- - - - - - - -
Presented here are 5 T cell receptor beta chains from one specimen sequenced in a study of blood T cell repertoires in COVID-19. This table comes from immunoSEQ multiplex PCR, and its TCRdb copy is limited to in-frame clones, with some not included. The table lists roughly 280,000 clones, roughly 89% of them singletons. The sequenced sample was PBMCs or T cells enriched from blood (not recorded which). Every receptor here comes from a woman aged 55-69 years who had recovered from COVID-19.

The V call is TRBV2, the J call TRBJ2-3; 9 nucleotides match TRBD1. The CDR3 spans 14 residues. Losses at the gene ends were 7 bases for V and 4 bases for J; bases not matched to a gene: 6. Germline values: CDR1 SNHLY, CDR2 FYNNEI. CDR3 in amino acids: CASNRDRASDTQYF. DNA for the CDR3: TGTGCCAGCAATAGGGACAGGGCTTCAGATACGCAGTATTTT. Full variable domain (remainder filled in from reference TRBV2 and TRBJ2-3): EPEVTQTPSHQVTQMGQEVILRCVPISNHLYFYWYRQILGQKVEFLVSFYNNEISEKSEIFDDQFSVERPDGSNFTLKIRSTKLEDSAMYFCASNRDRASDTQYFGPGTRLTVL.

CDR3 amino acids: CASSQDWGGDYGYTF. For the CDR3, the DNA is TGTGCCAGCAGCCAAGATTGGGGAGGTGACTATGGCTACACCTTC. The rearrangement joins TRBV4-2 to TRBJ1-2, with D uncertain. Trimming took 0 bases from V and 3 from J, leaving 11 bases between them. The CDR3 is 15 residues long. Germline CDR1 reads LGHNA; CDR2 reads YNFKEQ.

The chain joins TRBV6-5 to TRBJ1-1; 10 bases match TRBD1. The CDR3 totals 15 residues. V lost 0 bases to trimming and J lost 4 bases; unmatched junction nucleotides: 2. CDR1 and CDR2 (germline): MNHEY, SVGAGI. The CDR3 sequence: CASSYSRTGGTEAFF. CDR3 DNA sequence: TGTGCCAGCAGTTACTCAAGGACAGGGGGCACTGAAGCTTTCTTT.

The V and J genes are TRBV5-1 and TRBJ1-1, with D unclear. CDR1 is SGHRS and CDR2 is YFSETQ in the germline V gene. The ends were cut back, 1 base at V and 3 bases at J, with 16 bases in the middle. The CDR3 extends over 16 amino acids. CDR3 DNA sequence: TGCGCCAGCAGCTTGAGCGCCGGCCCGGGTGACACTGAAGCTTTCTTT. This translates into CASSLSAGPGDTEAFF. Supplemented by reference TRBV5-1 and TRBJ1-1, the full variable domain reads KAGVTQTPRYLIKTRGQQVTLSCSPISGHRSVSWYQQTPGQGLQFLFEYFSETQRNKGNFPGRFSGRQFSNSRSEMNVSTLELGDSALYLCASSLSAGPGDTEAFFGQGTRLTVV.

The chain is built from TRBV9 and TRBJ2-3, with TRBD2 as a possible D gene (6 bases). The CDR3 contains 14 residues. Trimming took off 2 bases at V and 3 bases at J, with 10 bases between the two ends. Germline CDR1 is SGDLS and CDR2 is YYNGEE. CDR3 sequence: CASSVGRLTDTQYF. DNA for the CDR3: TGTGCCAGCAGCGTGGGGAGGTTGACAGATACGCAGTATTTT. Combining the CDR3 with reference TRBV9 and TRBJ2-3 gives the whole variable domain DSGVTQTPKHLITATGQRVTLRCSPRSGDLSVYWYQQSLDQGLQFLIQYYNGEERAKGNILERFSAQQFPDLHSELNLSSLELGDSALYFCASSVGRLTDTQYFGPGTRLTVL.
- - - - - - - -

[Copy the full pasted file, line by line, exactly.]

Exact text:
Presented here are 5 T cell receptor beta chains from one specimen sequenced in a study of blood T cell repertoires in COVID-19. This table comes from immunoSEQ multiplex PCR, and its TCRdb copy is limited to in-frame clones, with some not included. The table lists roughly 280,000 clones, roughly 89% of them singletons. The sequenced sample was PBMCs or T cells enriched from blood (not recorded which). Every receptor here comes from a woman aged 55-69 years who had recovered from COVID-19.

The V call is TRBV2, the J call TRBJ2-3; 9 nucleotides match TRBD1. The CDR3 spans 14 residues. Losses at the gene ends were 7 bases for V and 4 bases for J; bases not matched to a gene: 6. Germline values: CDR1 SNHLY, CDR2 FYNNEI. CDR3 in amino acids: CASNRDRASDTQYF. DNA for the CDR3: TGTGCCAGCAATAGGGACAGGGCTTCAGATACGCAGTATTTT. Full variable domain (remainder filled in from reference TRBV2 and TRBJ2-3): EPEVTQTPSHQVTQMGQEVILRCVPISNHLYFYWYRQILGQKVEFLVSFYNNEISEKSEIFDDQFSVERPDGSNFTLKIRSTKLEDSAMYFCASNRDRASDTQYFGPGTRLTVL.

CDR3 amino acids: CASSQDWGGDYGYTF. For the CDR3, the DNA is TGTGCCAGCAGCCAAGATTGGGGAGGTGACTATGGCTACACCTTC. The rearrangement joins TRBV4-2 to TRBJ1-2, with D uncertain. Trimming took 0 bases from V and 3 from J, leaving 11 bases between them. The CDR3 is 15 residues long. Germline CDR1 reads LGHNA; CDR2 reads YNFKEQ.

The chain joins TRBV6-5 to TRBJ1-1; 10 bases match TRBD1. The CDR3 totals 15 residues. V lost 0 bases to trimming and J lost 4 bases; unmatched junction nucleotides: 2. CDR1 and CDR2 (germline): MNHEY, SVGAGI. The CDR3 sequence: CASSYSRTGGTEAFF. CDR3 DNA sequence: TGTGCCAGCAGTTACTCAAGGACAGGGGGCACTGAAGCTTTCTTT.

The V and J genes are TRBV5-1 and TRBJ1-1, with D unclear. CDR1 is SGHRS and CDR2 is YFSETQ in the germline V gene. The ends were cut back, 1 base at V and 3 bases at J, with 16 bases in the middle. The CDR3 extends over 16 amino acids. CDR3 DNA sequence: TGCGCCAGCAGCTTGAGCGCCGGCCCGGGTGACACTGAAGCTTTCTTT. This translates into CASSLSAGPGDTEAFF. Supplemented by reference TRBV5-1 and TRBJ1-1, the full variable domain reads KAGVTQTPRYLIKTRGQQVTLSCSPISGHRSVSWYQQTPGQGLQFLFEYFSETQRNKGNFPGRFSGRQFSNSRSEMNVSTLELGDSALYLCASSLSAGPGDTEAFFGQGTRLTVV.

The chain is built from TRBV9 and TRBJ2-3, with TRBD2 as a possible D gene (6 bases). The CDR3 contains 14 residues. Trimming took off 2 bases at V and 3 bases at J, with 10 bases between the two ends. Germline CDR1 is SGDLS and CDR2 is YYNGEE. CDR3 sequence: CASSVGRLTDTQYF. DNA for the CDR3: TGTGCCAGCAGCGTGGGGAGGTTGACAGATACGCAGTATTTT. Combining the CDR3 with reference TRBV9 and TRBJ2-3 gives the whole variable domain DSGVTQTPKHLITATGQRVTLRCSPRSGDLSVYWYQQSLDQGLQFLIQYYNGEERAKGNILERFSAQQFPDLHSELNLSSLELGDSALYFCASSVGRLTDTQYFGPGTRLTVL.